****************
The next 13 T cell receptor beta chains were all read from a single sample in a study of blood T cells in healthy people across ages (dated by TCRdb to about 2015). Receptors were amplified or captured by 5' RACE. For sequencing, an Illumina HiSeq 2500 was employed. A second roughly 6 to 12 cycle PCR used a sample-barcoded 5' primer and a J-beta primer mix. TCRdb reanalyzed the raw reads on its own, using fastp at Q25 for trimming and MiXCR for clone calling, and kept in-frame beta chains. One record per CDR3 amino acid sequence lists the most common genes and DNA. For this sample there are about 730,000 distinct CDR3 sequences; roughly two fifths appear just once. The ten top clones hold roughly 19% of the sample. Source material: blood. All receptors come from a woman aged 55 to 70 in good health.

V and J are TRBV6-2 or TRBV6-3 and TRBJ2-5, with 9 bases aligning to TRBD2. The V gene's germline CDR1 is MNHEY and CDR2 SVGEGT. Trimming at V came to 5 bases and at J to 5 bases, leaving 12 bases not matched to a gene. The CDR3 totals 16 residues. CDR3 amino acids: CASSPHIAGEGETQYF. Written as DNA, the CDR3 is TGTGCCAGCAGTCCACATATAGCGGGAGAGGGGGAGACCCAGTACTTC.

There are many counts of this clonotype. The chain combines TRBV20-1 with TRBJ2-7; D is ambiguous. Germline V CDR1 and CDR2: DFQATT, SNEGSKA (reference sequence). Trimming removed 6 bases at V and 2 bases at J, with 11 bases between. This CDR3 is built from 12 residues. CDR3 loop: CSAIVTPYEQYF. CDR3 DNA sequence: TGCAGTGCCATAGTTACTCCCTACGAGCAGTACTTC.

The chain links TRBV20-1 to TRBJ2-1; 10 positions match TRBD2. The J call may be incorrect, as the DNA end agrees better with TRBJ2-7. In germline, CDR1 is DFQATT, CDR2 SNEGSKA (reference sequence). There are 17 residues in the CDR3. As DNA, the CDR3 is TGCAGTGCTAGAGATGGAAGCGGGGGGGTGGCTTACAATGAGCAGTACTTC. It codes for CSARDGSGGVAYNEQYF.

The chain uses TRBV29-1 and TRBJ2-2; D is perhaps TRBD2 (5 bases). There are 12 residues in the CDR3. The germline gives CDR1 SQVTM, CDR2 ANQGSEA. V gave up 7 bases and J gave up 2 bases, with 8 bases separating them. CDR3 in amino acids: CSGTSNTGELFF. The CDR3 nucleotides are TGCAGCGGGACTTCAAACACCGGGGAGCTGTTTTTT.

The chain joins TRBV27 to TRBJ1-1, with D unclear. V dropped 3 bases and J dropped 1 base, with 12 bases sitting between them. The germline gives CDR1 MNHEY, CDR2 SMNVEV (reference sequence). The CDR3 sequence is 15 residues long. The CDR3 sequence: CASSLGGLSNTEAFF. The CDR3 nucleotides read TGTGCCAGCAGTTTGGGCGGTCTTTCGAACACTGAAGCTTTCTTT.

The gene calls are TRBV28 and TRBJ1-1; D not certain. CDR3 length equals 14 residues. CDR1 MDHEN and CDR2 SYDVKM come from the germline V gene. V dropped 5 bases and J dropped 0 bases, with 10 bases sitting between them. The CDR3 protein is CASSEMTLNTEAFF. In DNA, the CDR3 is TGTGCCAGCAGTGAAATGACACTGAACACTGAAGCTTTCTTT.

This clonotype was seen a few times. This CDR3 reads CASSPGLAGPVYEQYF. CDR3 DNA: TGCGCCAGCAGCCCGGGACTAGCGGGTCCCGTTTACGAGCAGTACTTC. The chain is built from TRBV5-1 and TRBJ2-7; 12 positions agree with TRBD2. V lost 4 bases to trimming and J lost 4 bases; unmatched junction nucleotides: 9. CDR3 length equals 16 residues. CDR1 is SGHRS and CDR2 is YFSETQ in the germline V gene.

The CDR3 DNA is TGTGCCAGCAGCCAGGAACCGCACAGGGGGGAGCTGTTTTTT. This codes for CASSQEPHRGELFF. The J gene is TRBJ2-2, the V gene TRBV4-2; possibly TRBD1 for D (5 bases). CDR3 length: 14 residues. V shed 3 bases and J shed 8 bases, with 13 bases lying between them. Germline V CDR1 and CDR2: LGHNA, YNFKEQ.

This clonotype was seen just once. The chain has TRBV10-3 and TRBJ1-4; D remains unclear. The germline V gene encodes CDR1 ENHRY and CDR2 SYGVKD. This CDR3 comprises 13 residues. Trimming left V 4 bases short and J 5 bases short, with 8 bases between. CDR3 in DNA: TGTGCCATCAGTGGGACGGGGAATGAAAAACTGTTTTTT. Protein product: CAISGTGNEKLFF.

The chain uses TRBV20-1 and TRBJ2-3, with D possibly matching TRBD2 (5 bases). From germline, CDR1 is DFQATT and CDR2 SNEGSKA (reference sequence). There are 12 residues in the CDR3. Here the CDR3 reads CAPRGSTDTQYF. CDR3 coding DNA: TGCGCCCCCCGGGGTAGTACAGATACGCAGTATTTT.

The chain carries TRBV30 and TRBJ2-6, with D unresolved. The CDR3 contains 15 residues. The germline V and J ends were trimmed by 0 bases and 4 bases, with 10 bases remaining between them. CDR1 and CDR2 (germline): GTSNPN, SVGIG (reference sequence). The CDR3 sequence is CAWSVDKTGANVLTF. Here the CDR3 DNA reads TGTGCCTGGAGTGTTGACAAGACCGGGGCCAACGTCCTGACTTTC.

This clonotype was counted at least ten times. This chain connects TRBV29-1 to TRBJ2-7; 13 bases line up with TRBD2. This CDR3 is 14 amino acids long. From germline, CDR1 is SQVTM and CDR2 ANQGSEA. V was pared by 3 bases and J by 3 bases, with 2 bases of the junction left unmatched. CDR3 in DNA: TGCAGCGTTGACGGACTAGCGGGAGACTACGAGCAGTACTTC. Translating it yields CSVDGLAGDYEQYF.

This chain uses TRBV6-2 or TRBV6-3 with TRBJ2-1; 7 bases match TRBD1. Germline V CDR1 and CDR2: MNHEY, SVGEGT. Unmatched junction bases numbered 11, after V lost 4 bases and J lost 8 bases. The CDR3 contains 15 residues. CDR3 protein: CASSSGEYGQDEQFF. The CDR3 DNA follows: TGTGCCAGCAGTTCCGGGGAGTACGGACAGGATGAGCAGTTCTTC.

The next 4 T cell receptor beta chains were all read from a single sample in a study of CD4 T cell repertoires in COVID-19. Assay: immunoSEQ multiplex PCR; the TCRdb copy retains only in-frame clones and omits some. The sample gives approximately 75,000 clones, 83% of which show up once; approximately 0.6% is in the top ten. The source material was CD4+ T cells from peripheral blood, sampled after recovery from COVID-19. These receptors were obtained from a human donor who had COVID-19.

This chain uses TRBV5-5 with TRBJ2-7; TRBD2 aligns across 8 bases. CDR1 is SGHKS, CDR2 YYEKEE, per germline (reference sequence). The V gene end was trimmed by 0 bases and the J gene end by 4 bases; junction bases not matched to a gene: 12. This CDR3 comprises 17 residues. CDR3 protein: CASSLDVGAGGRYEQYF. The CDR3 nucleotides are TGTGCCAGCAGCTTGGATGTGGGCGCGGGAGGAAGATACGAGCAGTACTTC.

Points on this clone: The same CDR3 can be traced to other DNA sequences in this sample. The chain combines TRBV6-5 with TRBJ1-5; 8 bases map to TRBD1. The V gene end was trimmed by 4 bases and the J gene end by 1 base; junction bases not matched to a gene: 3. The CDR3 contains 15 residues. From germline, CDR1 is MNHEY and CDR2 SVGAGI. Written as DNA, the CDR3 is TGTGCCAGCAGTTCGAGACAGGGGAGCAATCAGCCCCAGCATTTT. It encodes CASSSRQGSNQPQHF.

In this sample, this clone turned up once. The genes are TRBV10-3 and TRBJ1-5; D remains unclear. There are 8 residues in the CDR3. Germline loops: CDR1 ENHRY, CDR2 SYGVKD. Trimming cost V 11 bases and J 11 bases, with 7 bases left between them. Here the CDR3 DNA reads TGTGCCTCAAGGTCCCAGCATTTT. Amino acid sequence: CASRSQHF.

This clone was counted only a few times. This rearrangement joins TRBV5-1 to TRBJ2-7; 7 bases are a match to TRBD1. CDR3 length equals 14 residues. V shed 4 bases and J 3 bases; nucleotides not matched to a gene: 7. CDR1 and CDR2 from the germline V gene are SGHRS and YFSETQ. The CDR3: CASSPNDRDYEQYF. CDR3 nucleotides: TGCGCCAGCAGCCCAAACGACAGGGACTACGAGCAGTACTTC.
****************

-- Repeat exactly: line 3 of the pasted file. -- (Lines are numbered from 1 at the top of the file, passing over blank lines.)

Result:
There are many counts of this clonotype. The chain combines TRBV20-1 with TRBJ2-7; D is ambiguous. Germline V CDR1 and CDR2: DFQATT, SNEGSKA (reference sequence). Trimming removed 6 bases at V and 2 bases at J, with 11 bases between. This CDR3 is built from 12 residues. CDR3 loop: CSAIVTPYEQYF. CDR3 DNA sequence: TGCAGTGCCATAGTTACTCCCTACGAGCAGTACTTC.